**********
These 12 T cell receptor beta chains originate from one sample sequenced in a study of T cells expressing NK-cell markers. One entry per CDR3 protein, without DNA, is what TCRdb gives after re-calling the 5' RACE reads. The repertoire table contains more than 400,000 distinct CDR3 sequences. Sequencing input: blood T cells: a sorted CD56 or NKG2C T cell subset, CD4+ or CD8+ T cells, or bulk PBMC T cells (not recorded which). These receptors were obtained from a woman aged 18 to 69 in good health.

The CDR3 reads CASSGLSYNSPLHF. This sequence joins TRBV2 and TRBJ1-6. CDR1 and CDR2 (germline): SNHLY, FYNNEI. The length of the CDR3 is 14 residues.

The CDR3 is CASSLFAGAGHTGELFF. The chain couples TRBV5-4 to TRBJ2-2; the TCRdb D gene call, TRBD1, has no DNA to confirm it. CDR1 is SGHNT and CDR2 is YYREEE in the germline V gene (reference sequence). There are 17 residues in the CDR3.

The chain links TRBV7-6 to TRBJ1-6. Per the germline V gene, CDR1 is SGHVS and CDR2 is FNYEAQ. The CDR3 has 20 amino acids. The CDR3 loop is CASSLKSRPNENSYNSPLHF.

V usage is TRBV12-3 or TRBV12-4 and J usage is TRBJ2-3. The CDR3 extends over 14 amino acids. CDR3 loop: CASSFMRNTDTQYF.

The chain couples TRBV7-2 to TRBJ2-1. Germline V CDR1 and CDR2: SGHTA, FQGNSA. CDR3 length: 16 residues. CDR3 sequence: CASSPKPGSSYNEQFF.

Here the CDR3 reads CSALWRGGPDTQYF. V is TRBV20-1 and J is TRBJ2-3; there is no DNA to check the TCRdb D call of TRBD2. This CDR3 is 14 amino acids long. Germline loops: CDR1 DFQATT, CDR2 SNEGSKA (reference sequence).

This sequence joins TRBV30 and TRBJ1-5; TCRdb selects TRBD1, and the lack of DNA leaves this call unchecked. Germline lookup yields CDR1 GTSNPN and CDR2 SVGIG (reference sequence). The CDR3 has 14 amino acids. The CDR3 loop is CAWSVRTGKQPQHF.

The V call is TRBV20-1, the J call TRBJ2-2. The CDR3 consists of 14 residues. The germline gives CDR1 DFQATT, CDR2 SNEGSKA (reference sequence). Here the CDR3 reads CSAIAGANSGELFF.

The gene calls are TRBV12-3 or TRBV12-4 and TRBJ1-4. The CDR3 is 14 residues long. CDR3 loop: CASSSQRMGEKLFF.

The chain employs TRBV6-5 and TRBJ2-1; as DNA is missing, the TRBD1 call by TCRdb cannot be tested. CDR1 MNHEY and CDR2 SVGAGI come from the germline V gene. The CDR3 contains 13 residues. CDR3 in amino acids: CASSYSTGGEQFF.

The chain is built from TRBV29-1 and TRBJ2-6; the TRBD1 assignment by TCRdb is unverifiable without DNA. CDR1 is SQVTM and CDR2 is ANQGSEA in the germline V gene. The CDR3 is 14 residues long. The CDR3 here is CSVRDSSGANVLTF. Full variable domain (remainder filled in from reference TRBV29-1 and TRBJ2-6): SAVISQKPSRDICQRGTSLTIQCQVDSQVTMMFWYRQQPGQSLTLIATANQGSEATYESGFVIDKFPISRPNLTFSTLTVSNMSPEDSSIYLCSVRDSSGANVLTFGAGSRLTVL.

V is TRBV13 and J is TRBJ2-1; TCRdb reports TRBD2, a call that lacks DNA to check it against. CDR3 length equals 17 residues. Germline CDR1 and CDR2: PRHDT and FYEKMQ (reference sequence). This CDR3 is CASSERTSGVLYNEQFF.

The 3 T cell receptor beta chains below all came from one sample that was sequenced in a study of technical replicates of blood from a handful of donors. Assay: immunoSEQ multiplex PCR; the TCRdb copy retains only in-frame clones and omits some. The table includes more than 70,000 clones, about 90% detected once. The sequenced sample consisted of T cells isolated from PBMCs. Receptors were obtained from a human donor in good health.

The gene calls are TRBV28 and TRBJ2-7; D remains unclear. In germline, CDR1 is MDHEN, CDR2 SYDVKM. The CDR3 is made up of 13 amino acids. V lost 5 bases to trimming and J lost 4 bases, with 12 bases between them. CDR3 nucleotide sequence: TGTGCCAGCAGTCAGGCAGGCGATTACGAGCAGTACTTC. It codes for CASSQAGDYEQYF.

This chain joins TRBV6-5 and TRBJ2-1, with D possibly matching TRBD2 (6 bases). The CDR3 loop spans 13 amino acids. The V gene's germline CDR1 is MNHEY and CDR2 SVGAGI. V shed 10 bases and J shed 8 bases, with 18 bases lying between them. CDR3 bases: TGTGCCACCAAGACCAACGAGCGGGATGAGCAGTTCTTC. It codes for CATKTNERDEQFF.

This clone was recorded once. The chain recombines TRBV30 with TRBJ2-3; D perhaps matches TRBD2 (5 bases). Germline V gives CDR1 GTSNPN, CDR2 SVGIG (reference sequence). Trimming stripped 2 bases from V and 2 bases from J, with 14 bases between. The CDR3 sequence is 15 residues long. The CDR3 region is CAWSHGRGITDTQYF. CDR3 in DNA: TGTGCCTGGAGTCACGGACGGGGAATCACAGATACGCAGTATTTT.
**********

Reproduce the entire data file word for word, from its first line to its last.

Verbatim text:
These 12 T cell receptor beta chains originate from one sample sequenced in a study of T cells expressing NK-cell markers. One entry per CDR3 protein, without DNA, is what TCRdb gives after re-calling the 5' RACE reads. The repertoire table contains more than 400,000 distinct CDR3 sequences. Sequencing input: blood T cells: a sorted CD56 or NKG2C T cell subset, CD4+ or CD8+ T cells, or bulk PBMC T cells (not recorded which). These receptors were obtained from a woman aged 18 to 69 in good health.

The CDR3 reads CASSGLSYNSPLHF. This sequence joins TRBV2 and TRBJ1-6. CDR1 and CDR2 (germline): SNHLY, FYNNEI. The length of the CDR3 is 14 residues.

The CDR3 is CASSLFAGAGHTGELFF. The chain couples TRBV5-4 to TRBJ2-2; the TCRdb D gene call, TRBD1, has no DNA to confirm it. CDR1 is SGHNT and CDR2 is YYREEE in the germline V gene (reference sequence). There are 17 residues in the CDR3.

The chain links TRBV7-6 to TRBJ1-6. Per the germline V gene, CDR1 is SGHVS and CDR2 is FNYEAQ. The CDR3 has 20 amino acids. The CDR3 loop is CASSLKSRPNENSYNSPLHF.

V usage is TRBV12-3 or TRBV12-4 and J usage is TRBJ2-3. The CDR3 extends over 14 amino acids. CDR3 loop: CASSFMRNTDTQYF.

The chain couples TRBV7-2 to TRBJ2-1. Germline V CDR1 and CDR2: SGHTA, FQGNSA. CDR3 length: 16 residues. CDR3 sequence: CASSPKPGSSYNEQFF.

Here the CDR3 reads CSALWRGGPDTQYF. V is TRBV20-1 and J is TRBJ2-3; there is no DNA to check the TCRdb D call of TRBD2. This CDR3 is 14 amino acids long. Germline loops: CDR1 DFQATT, CDR2 SNEGSKA (reference sequence).

This sequence joins TRBV30 and TRBJ1-5; TCRdb selects TRBD1, and the lack of DNA leaves this call unchecked. Germline lookup yields CDR1 GTSNPN and CDR2 SVGIG (reference sequence). The CDR3 has 14 amino acids. The CDR3 loop is CAWSVRTGKQPQHF.

The V call is TRBV20-1, the J call TRBJ2-2. The CDR3 consists of 14 residues. The germline gives CDR1 DFQATT, CDR2 SNEGSKA (reference sequence). Here the CDR3 reads CSAIAGANSGELFF.

The gene calls are TRBV12-3 or TRBV12-4 and TRBJ1-4. The CDR3 is 14 residues long. CDR3 loop: CASSSQRMGEKLFF.

The chain employs TRBV6-5 and TRBJ2-1; as DNA is missing, the TRBD1 call by TCRdb cannot be tested. CDR1 MNHEY and CDR2 SVGAGI come from the germline V gene. The CDR3 contains 13 residues. CDR3 in amino acids: CASSYSTGGEQFF.

The chain is built from TRBV29-1 and TRBJ2-6; the TRBD1 assignment by TCRdb is unverifiable without DNA. CDR1 is SQVTM and CDR2 is ANQGSEA in the germline V gene. The CDR3 is 14 residues long. The CDR3 here is CSVRDSSGANVLTF. Full variable domain (remainder filled in from reference TRBV29-1 and TRBJ2-6): SAVISQKPSRDICQRGTSLTIQCQVDSQVTMMFWYRQQPGQSLTLIATANQGSEATYESGFVIDKFPISRPNLTFSTLTVSNMSPEDSSIYLCSVRDSSGANVLTFGAGSRLTVL.

V is TRBV13 and J is TRBJ2-1; TCRdb reports TRBD2, a call that lacks DNA to check it against. CDR3 length equals 17 residues. Germline CDR1 and CDR2: PRHDT and FYEKMQ (reference sequence). This CDR3 is CASSERTSGVLYNEQFF.

The 3 T cell receptor beta chains below all came from one sample that was sequenced in a study of technical replicates of blood from a handful of donors. Assay: immunoSEQ multiplex PCR; the TCRdb copy retains only in-frame clones and omits some. The table includes more than 70,000 clones, about 90% detected once. The sequenced sample consisted of T cells isolated from PBMCs. Receptors were obtained from a human donor in good health.

The gene calls are TRBV28 and TRBJ2-7; D remains unclear. In germline, CDR1 is MDHEN, CDR2 SYDVKM. The CDR3 is made up of 13 amino acids. V lost 5 bases to trimming and J lost 4 bases, with 12 bases between them. CDR3 nucleotide sequence: TGTGCCAGCAGTCAGGCAGGCGATTACGAGCAGTACTTC. It codes for CASSQAGDYEQYF.

This chain joins TRBV6-5 and TRBJ2-1, with D possibly matching TRBD2 (6 bases). The CDR3 loop spans 13 amino acids. The V gene's germline CDR1 is MNHEY and CDR2 SVGAGI. V shed 10 bases and J shed 8 bases, with 18 bases lying between them. CDR3 bases: TGTGCCACCAAGACCAACGAGCGGGATGAGCAGTTCTTC. It codes for CATKTNERDEQFF.

This clone was recorded once. The chain recombines TRBV30 with TRBJ2-3; D perhaps matches TRBD2 (5 bases). Germline V gives CDR1 GTSNPN, CDR2 SVGIG (reference sequence). Trimming stripped 2 bases from V and 2 bases from J, with 14 bases between. The CDR3 sequence is 15 residues long. The CDR3 region is CAWSHGRGITDTQYF. CDR3 in DNA: TGTGCCTGGAGTCACGGACGGGGAATCACAGATACGCAGTATTTT.